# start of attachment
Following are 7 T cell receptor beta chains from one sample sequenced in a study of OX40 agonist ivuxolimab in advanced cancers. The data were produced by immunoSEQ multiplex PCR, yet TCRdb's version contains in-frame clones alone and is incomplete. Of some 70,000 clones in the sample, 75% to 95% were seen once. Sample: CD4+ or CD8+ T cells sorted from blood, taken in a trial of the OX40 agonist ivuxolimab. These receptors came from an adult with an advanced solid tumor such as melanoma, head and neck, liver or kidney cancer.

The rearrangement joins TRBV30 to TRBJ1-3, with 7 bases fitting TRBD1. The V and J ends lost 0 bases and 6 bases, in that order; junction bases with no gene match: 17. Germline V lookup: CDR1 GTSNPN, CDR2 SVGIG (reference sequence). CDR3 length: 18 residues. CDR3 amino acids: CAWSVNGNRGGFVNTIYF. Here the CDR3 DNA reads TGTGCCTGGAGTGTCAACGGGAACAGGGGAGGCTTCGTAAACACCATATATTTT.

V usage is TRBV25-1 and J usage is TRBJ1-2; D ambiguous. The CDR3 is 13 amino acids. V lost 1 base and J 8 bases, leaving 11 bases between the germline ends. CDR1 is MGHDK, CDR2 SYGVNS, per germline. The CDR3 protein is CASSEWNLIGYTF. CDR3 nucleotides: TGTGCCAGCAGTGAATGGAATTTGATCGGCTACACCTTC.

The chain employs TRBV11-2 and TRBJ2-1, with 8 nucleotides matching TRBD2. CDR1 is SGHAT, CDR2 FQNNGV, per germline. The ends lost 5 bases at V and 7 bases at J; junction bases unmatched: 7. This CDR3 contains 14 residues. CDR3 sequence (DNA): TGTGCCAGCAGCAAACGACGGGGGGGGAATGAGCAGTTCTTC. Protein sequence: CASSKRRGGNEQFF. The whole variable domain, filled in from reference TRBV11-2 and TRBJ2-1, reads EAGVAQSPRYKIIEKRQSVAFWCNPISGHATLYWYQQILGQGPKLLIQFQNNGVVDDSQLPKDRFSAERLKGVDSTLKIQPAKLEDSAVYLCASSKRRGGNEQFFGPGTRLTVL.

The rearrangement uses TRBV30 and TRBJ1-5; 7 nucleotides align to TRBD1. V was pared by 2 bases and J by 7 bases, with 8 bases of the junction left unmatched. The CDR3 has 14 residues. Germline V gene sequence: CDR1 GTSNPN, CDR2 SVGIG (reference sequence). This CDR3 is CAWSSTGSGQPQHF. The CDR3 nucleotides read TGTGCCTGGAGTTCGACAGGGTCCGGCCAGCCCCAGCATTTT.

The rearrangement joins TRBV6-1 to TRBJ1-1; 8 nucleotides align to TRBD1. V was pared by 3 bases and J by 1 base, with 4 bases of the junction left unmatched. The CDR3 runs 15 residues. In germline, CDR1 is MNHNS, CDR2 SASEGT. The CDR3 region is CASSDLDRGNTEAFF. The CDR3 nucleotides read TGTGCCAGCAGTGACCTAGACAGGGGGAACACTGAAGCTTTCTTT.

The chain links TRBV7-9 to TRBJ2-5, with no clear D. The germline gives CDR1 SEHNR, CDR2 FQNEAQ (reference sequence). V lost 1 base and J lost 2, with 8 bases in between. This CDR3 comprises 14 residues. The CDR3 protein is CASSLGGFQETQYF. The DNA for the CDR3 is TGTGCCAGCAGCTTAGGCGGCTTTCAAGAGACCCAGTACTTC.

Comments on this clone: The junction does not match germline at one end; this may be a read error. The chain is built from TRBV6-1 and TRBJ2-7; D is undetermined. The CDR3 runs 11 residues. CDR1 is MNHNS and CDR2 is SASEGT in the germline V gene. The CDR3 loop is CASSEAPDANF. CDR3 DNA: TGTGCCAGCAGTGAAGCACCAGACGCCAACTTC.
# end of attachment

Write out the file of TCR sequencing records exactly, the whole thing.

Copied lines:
Following are 7 T cell receptor beta chains from one sample sequenced in a study of OX40 agonist ivuxolimab in advanced cancers. The data were produced by immunoSEQ multiplex PCR, yet TCRdb's version contains in-frame clones alone and is incomplete. Of some 70,000 clones in the sample, 75% to 95% were seen once. Sample: CD4+ or CD8+ T cells sorted from blood, taken in a trial of the OX40 agonist ivuxolimab. These receptors came from an adult with an advanced solid tumor such as melanoma, head and neck, liver or kidney cancer.

The rearrangement joins TRBV30 to TRBJ1-3, with 7 bases fitting TRBD1. The V and J ends lost 0 bases and 6 bases, in that order; junction bases with no gene match: 17. Germline V lookup: CDR1 GTSNPN, CDR2 SVGIG (reference sequence). CDR3 length: 18 residues. CDR3 amino acids: CAWSVNGNRGGFVNTIYF. Here the CDR3 DNA reads TGTGCCTGGAGTGTCAACGGGAACAGGGGAGGCTTCGTAAACACCATATATTTT.

V usage is TRBV25-1 and J usage is TRBJ1-2; D ambiguous. The CDR3 is 13 amino acids. V lost 1 base and J 8 bases, leaving 11 bases between the germline ends. CDR1 is MGHDK, CDR2 SYGVNS, per germline. The CDR3 protein is CASSEWNLIGYTF. CDR3 nucleotides: TGTGCCAGCAGTGAATGGAATTTGATCGGCTACACCTTC.

The chain employs TRBV11-2 and TRBJ2-1, with 8 nucleotides matching TRBD2. CDR1 is SGHAT, CDR2 FQNNGV, per germline. The ends lost 5 bases at V and 7 bases at J; junction bases unmatched: 7. This CDR3 contains 14 residues. CDR3 sequence (DNA): TGTGCCAGCAGCAAACGACGGGGGGGGAATGAGCAGTTCTTC. Protein sequence: CASSKRRGGNEQFF. The whole variable domain, filled in from reference TRBV11-2 and TRBJ2-1, reads EAGVAQSPRYKIIEKRQSVAFWCNPISGHATLYWYQQILGQGPKLLIQFQNNGVVDDSQLPKDRFSAERLKGVDSTLKIQPAKLEDSAVYLCASSKRRGGNEQFFGPGTRLTVL.

The rearrangement uses TRBV30 and TRBJ1-5; 7 nucleotides align to TRBD1. V was pared by 2 bases and J by 7 bases, with 8 bases of the junction left unmatched. The CDR3 has 14 residues. Germline V gene sequence: CDR1 GTSNPN, CDR2 SVGIG (reference sequence). This CDR3 is CAWSSTGSGQPQHF. The CDR3 nucleotides read TGTGCCTGGAGTTCGACAGGGTCCGGCCAGCCCCAGCATTTT.

The rearrangement joins TRBV6-1 to TRBJ1-1; 8 nucleotides align to TRBD1. V was pared by 3 bases and J by 1 base, with 4 bases of the junction left unmatched. The CDR3 runs 15 residues. In germline, CDR1 is MNHNS, CDR2 SASEGT. The CDR3 region is CASSDLDRGNTEAFF. The CDR3 nucleotides read TGTGCCAGCAGTGACCTAGACAGGGGGAACACTGAAGCTTTCTTT.

The chain links TRBV7-9 to TRBJ2-5, with no clear D. The germline gives CDR1 SEHNR, CDR2 FQNEAQ (reference sequence). V lost 1 base and J lost 2, with 8 bases in between. This CDR3 comprises 14 residues. The CDR3 protein is CASSLGGFQETQYF. The DNA for the CDR3 is TGTGCCAGCAGCTTAGGCGGCTTTCAAGAGACCCAGTACTTC.

Comments on this clone: The junction does not match germline at one end; this may be a read error. The chain is built from TRBV6-1 and TRBJ2-7; D is undetermined. The CDR3 runs 11 residues. CDR1 is MNHNS and CDR2 is SASEGT in the germline V gene. The CDR3 loop is CASSEAPDANF. CDR3 DNA: TGTGCCAGCAGTGAAGCACCAGACGCCAACTTC.